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I whant to get the current time and use a function, and get calculate the time to make the function, with the most biggest time number possible... I have writed this code, but, always return 0 seconds :(

#include <iostream>
#include <chrono>

using namespace std;
using namespace std::chrono;

void number(int numero, int *retNumber)
    int a = *retNumber;
        mov eax, numero
        neg eax // Apenas um ciclo da maquina, eba, mais rapido :)
        mov a, eax
    *retNumber = a;

int main ()
    int numero = 10;
    int retorno = 0;
    monotonic_clock::time_point start = monotonic_clock::now();

    number(numero, &retorno);

    duration<double> sec = monotonic_clock::now() - start;
    cout << "f() took " << sec.count() << " seconds\n";
    return 0;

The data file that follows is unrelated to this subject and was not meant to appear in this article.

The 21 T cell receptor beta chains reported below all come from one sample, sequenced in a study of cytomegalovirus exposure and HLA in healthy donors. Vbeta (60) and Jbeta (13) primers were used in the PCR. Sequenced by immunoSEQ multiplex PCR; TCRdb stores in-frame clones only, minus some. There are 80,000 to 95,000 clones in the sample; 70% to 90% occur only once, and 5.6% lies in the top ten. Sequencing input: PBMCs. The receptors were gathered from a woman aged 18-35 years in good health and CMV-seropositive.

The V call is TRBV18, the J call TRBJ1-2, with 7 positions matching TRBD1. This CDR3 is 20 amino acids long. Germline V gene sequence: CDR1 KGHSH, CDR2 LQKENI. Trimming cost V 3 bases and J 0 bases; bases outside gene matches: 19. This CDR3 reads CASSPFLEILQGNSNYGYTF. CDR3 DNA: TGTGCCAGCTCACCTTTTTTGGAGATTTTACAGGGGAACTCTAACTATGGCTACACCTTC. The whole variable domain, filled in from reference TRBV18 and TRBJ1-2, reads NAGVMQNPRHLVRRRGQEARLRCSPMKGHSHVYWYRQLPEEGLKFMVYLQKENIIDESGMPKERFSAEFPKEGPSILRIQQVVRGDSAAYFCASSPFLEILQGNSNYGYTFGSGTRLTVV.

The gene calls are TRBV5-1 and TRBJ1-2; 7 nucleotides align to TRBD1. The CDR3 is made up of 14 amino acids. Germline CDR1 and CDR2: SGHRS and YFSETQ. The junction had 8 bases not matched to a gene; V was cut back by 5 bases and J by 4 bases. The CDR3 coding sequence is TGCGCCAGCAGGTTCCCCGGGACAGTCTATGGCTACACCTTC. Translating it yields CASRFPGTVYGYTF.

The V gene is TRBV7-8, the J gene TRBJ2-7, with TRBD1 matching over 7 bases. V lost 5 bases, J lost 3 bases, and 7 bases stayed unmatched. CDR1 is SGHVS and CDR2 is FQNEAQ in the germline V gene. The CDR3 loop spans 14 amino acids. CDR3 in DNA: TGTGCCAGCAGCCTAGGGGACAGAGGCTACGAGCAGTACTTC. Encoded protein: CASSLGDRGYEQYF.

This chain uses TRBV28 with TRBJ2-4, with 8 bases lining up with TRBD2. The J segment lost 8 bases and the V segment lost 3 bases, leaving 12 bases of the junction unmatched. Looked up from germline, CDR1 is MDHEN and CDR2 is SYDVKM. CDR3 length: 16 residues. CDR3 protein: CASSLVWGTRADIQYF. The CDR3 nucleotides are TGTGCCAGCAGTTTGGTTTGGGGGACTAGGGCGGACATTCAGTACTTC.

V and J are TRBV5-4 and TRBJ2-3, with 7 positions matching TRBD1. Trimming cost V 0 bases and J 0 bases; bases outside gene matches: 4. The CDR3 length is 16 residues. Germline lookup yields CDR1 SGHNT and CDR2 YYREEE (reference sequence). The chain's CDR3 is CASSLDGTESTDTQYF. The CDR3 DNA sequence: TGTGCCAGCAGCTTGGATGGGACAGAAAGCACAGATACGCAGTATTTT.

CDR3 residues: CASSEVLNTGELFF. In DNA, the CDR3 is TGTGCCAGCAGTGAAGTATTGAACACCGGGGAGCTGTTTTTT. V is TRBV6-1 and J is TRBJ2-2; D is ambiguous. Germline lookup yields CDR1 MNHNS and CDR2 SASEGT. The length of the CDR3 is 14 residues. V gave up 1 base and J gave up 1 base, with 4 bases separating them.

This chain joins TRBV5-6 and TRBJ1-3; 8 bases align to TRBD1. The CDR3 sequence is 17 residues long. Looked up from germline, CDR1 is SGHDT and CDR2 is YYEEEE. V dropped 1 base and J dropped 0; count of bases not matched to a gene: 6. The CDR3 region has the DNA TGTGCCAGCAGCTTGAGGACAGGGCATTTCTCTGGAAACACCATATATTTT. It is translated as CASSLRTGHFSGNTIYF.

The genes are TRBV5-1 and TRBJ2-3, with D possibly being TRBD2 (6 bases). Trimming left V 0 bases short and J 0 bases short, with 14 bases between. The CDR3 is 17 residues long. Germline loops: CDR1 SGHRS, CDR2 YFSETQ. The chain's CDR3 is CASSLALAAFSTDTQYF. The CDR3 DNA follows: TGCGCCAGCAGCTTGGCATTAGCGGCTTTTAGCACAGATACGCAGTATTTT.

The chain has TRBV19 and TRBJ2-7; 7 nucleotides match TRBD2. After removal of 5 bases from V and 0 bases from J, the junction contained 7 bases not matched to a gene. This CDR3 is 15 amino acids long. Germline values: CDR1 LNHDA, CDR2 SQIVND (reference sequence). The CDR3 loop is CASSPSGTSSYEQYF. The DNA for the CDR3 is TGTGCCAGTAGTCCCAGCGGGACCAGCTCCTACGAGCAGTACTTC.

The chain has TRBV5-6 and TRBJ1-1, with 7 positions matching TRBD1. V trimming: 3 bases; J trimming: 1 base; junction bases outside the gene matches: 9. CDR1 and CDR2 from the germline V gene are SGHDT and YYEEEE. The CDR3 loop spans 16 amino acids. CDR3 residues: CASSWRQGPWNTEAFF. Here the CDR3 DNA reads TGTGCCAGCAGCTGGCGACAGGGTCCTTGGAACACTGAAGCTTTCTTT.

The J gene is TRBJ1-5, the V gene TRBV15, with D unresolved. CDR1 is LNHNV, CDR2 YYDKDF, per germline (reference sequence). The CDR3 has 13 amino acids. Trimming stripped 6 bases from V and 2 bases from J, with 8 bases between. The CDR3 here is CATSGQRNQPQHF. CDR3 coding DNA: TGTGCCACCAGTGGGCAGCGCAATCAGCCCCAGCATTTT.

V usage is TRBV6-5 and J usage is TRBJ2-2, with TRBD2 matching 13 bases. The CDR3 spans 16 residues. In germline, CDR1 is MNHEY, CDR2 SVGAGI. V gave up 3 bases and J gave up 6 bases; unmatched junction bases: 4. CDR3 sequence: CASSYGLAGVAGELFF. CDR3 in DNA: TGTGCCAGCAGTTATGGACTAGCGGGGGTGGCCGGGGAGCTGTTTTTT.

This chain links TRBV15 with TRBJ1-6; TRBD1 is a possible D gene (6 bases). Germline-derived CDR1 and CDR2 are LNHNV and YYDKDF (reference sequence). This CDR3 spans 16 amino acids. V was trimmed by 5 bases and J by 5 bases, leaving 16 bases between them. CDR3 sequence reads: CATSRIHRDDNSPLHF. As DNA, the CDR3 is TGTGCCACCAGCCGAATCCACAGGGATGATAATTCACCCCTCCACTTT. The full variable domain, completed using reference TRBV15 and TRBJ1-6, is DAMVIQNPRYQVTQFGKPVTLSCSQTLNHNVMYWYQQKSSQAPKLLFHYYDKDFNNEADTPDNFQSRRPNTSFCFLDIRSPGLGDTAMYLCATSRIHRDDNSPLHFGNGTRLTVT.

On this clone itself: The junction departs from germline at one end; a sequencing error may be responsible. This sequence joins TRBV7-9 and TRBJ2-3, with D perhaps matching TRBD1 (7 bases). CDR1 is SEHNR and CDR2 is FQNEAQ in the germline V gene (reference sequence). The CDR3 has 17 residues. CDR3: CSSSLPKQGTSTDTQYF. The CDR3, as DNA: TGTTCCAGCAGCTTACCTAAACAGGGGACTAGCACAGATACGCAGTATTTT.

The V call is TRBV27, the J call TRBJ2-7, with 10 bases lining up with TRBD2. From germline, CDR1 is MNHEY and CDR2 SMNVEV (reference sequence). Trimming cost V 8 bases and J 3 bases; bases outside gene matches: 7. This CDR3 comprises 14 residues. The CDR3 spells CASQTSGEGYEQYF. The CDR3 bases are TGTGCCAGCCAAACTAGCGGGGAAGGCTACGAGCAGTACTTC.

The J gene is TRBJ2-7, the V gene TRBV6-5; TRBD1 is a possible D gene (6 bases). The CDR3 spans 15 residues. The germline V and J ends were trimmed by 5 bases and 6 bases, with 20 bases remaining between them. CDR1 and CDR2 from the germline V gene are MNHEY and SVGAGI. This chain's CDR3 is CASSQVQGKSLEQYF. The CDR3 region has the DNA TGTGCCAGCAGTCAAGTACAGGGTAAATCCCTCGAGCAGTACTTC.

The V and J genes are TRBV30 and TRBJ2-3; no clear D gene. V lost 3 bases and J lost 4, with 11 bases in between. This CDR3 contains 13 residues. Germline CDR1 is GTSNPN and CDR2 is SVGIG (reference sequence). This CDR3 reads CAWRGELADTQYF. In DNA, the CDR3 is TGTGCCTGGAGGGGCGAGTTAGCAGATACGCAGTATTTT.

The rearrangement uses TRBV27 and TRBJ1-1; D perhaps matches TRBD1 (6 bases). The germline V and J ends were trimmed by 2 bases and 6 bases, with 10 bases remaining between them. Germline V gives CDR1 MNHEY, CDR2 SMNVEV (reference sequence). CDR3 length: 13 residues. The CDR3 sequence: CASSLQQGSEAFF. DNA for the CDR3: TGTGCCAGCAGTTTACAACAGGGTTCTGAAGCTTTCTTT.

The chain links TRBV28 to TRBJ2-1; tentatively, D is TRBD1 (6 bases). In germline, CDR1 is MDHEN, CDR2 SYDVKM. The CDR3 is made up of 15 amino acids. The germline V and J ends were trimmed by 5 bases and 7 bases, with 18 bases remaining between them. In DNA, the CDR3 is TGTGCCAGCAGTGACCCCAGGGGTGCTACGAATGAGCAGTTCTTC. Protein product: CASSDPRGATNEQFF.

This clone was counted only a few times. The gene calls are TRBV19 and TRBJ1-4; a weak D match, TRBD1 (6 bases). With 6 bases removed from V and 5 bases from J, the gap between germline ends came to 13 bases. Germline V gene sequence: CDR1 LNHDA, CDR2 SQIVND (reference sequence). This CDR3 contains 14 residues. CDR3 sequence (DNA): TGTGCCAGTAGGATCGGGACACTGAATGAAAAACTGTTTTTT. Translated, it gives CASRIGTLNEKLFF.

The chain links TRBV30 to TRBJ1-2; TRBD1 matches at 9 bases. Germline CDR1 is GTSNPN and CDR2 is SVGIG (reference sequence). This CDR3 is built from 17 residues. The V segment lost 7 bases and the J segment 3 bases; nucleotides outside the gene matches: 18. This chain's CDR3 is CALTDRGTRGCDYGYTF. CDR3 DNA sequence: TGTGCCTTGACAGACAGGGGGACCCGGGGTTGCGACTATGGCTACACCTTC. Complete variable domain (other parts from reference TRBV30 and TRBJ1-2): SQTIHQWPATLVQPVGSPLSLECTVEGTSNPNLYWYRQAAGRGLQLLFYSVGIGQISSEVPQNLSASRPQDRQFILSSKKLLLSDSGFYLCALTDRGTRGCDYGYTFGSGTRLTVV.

Of course, if is possible to make this using code, I will do, but, if not is possible, what program I can use to make this ?

share|improve this question
I see no for loop there. The compiler could just rearrange the instructions so nothing is measured, far as I can tell. – Potatoswatter Feb 27 '13 at 16:27
I doubt you can measure timing for such a small function by 1 call. Even if you would get some nanosecond value that hardly would be valuable as it cat easily fluctuate in order of magnitude. Put your function in a big enough loop and then measure. – Slava Feb 27 '13 at 16:30
what about "high_resolution_clock::now()" ? – 111111 Feb 27 '13 at 16:31
OK, I have tried whit "high_resolution_clock::now()", but, the return is 0 ( whiout precision.. :( ) – Alexandre Feb 27 '13 at 16:33
Have you actually analysed the code - it is entirely possible that the "number" function is completely removed, since you don't actually use "retorno". I can say for certainly that even using "rdtsc" (timestamp counter, which is a timer that runs at CPU clock speed or a constant speed around the top speed of the CPU), you will have more time spent on figuring out the current timestamp than it takes to execute those three instructions in the inline assembler. Use a loop and execute the code over a lot of numbers to see a reasonable result. – Mats Petersson Feb 27 '13 at 16:36

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